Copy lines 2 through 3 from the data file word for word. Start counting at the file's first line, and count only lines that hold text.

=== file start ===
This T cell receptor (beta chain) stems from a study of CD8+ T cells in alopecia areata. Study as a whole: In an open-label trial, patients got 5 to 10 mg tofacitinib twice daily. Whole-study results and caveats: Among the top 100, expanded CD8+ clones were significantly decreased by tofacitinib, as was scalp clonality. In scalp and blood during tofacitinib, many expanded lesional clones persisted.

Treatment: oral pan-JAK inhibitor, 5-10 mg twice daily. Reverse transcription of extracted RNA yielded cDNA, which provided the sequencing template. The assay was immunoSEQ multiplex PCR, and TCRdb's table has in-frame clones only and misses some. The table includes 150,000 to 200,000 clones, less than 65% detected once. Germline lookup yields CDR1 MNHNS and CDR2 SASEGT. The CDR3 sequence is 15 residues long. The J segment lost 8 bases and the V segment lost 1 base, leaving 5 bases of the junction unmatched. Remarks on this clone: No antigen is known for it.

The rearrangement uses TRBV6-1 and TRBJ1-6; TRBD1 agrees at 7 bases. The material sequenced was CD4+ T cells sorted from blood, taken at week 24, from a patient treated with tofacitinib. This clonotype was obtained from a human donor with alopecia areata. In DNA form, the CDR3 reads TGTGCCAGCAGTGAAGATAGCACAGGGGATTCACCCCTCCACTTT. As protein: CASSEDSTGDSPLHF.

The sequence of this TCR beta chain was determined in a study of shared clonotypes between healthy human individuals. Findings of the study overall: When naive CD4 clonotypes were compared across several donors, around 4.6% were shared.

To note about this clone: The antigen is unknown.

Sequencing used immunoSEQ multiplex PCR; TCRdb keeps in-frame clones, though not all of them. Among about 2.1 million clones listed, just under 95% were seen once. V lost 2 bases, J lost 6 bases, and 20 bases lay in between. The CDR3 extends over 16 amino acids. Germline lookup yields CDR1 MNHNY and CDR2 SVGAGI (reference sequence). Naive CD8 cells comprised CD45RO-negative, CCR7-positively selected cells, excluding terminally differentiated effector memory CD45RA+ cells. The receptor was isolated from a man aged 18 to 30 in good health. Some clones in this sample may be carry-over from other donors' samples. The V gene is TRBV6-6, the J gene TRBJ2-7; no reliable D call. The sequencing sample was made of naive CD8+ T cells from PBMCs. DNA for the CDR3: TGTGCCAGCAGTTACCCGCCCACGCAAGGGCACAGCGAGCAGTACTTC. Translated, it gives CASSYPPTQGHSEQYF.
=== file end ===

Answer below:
Treatment: oral pan-JAK inhibitor, 5-10 mg twice daily. Reverse transcription of extracted RNA yielded cDNA, which provided the sequencing template. The assay was immunoSEQ multiplex PCR, and TCRdb's table has in-frame clones only and misses some. The table includes 150,000 to 200,000 clones, less than 65% detected once. Germline lookup yields CDR1 MNHNS and CDR2 SASEGT. The CDR3 sequence is 15 residues long. The J segment lost 8 bases and the V segment lost 1 base, leaving 5 bases of the junction unmatched. Remarks on this clone: No antigen is known for it.

The rearrangement uses TRBV6-1 and TRBJ1-6; TRBD1 agrees at 7 bases. The material sequenced was CD4+ T cells sorted from blood, taken at week 24, from a patient treated with tofacitinib. This clonotype was obtained from a human donor with alopecia areata. In DNA form, the CDR3 reads TGTGCCAGCAGTGAAGATAGCACAGGGGATTCACCCCTCCACTTT. As protein: CASSEDSTGDSPLHF.